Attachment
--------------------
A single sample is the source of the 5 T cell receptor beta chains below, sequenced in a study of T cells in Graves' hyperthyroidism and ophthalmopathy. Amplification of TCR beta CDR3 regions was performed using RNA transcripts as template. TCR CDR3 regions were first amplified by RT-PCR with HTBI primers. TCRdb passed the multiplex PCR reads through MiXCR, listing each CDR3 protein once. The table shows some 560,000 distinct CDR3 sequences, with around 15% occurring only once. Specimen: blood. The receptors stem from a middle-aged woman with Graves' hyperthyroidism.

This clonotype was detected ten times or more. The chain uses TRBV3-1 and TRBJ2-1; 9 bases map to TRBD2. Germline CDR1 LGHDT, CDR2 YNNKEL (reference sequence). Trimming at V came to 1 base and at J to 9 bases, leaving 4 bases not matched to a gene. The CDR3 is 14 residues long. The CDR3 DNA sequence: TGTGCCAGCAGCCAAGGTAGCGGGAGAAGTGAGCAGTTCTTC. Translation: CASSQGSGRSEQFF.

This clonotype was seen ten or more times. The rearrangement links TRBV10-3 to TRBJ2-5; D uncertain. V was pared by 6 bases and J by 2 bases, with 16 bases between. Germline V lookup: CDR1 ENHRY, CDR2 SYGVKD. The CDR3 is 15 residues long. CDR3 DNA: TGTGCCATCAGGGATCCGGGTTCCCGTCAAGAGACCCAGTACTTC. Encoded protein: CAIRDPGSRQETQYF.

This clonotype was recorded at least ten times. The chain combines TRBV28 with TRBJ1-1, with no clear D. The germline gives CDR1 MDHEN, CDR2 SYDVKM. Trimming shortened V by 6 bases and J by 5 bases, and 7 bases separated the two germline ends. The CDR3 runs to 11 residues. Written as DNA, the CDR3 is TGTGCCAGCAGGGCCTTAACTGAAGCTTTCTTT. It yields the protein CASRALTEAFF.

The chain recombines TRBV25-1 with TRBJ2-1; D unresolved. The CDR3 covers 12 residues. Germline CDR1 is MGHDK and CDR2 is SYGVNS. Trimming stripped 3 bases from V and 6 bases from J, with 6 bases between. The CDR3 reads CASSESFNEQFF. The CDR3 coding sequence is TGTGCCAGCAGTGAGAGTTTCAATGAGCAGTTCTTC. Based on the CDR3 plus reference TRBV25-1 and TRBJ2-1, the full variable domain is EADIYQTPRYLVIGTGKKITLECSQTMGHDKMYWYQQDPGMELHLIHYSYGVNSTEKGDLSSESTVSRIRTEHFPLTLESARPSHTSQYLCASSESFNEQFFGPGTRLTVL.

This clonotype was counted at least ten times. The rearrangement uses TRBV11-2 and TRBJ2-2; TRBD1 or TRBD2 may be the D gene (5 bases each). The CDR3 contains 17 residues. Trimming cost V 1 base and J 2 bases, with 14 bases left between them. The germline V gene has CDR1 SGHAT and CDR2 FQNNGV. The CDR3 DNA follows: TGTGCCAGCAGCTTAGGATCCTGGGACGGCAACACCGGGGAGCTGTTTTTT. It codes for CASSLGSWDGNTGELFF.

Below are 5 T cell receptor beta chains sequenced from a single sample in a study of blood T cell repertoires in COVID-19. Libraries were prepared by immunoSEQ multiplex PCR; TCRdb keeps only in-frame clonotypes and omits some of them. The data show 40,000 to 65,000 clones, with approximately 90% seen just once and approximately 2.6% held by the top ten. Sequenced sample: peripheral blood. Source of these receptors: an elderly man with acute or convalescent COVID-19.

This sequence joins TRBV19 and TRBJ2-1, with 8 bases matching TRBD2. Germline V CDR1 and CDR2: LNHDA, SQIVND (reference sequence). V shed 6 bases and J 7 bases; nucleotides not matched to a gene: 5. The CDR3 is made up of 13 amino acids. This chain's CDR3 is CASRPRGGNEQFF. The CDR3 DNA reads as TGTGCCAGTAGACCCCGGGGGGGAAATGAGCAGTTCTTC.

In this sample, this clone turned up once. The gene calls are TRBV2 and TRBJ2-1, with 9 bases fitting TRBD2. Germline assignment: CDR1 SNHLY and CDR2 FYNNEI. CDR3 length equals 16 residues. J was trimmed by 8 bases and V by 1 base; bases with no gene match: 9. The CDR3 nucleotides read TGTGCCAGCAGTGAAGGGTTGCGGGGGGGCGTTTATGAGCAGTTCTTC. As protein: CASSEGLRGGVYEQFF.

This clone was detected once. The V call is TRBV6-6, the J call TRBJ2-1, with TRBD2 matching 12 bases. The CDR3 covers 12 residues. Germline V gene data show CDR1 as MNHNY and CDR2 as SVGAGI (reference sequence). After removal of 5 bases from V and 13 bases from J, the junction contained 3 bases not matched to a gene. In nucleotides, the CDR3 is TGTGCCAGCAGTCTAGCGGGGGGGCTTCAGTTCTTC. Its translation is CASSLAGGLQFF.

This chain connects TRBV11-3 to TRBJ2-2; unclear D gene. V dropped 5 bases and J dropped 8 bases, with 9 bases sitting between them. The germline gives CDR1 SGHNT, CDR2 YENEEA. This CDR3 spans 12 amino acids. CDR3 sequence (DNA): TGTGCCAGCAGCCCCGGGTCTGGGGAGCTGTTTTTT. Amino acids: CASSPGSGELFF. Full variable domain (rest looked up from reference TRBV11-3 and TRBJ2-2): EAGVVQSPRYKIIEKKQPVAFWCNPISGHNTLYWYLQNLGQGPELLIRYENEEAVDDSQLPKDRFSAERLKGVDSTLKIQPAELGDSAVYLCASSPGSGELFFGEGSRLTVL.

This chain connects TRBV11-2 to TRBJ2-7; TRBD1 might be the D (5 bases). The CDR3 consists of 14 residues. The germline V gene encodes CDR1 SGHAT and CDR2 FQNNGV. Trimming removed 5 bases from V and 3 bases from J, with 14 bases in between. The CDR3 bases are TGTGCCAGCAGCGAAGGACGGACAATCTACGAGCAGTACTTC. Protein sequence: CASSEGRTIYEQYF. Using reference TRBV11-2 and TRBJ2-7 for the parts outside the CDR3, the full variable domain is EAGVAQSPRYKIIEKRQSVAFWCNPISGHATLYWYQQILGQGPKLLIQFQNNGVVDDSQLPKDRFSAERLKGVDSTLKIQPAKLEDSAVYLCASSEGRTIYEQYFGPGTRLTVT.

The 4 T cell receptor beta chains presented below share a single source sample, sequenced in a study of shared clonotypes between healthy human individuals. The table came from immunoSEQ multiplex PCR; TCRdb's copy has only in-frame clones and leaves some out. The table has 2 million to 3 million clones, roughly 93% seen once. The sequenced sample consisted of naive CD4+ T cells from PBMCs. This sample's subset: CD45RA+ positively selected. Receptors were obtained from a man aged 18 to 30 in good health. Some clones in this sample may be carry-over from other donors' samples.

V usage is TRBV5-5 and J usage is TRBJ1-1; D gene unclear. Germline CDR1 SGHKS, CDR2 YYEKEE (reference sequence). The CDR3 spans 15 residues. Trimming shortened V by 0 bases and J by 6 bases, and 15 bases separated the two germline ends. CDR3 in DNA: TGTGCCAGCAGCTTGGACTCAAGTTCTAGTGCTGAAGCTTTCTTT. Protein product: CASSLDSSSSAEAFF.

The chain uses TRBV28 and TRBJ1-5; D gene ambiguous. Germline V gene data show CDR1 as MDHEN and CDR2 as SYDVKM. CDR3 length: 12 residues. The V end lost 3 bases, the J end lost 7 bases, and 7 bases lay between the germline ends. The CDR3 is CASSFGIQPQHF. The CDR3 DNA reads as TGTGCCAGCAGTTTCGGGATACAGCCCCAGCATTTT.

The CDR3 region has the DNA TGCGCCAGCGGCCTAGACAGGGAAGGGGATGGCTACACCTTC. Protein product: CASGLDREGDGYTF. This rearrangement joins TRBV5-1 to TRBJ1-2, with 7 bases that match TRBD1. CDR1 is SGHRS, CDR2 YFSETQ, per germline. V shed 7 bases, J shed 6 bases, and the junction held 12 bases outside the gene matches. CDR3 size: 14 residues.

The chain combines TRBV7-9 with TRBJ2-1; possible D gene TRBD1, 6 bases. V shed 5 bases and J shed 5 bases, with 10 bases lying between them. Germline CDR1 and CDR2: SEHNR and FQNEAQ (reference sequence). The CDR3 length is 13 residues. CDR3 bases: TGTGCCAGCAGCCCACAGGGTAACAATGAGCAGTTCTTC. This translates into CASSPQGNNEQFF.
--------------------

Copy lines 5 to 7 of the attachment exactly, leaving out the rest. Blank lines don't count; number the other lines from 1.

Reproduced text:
The chain recombines TRBV25-1 with TRBJ2-1; D unresolved. The CDR3 covers 12 residues. Germline CDR1 is MGHDK and CDR2 is SYGVNS. Trimming stripped 3 bases from V and 6 bases from J, with 6 bases between. The CDR3 reads CASSESFNEQFF. The CDR3 coding sequence is TGTGCCAGCAGTGAGAGTTTCAATGAGCAGTTCTTC. Based on the CDR3 plus reference TRBV25-1 and TRBJ2-1, the full variable domain is EADIYQTPRYLVIGTGKKITLECSQTMGHDKMYWYQQDPGMELHLIHYSYGVNSTEKGDLSSESTVSRIRTEHFPLTLESARPSHTSQYLCASSESFNEQFFGPGTRLTVL.

This clonotype was counted at least ten times. The rearrangement uses TRBV11-2 and TRBJ2-2; TRBD1 or TRBD2 may be the D gene (5 bases each). The CDR3 contains 17 residues. Trimming cost V 1 base and J 2 bases, with 14 bases left between them. The germline V gene has CDR1 SGHAT and CDR2 FQNNGV. The CDR3 DNA follows: TGTGCCAGCAGCTTAGGATCCTGGGACGGCAACACCGGGGAGCTGTTTTTT. It codes for CASSLGSWDGNTGELFF.

Below are 5 T cell receptor beta chains sequenced from a single sample in a study of blood T cell repertoires in COVID-19. Libraries were prepared by immunoSEQ multiplex PCR; TCRdb keeps only in-frame clonotypes and omits some of them. The data show 40,000 to 65,000 clones, with approximately 90% seen just once and approximately 2.6% held by the top ten. Sequenced sample: peripheral blood. Source of these receptors: an elderly man with acute or convalescent COVID-19.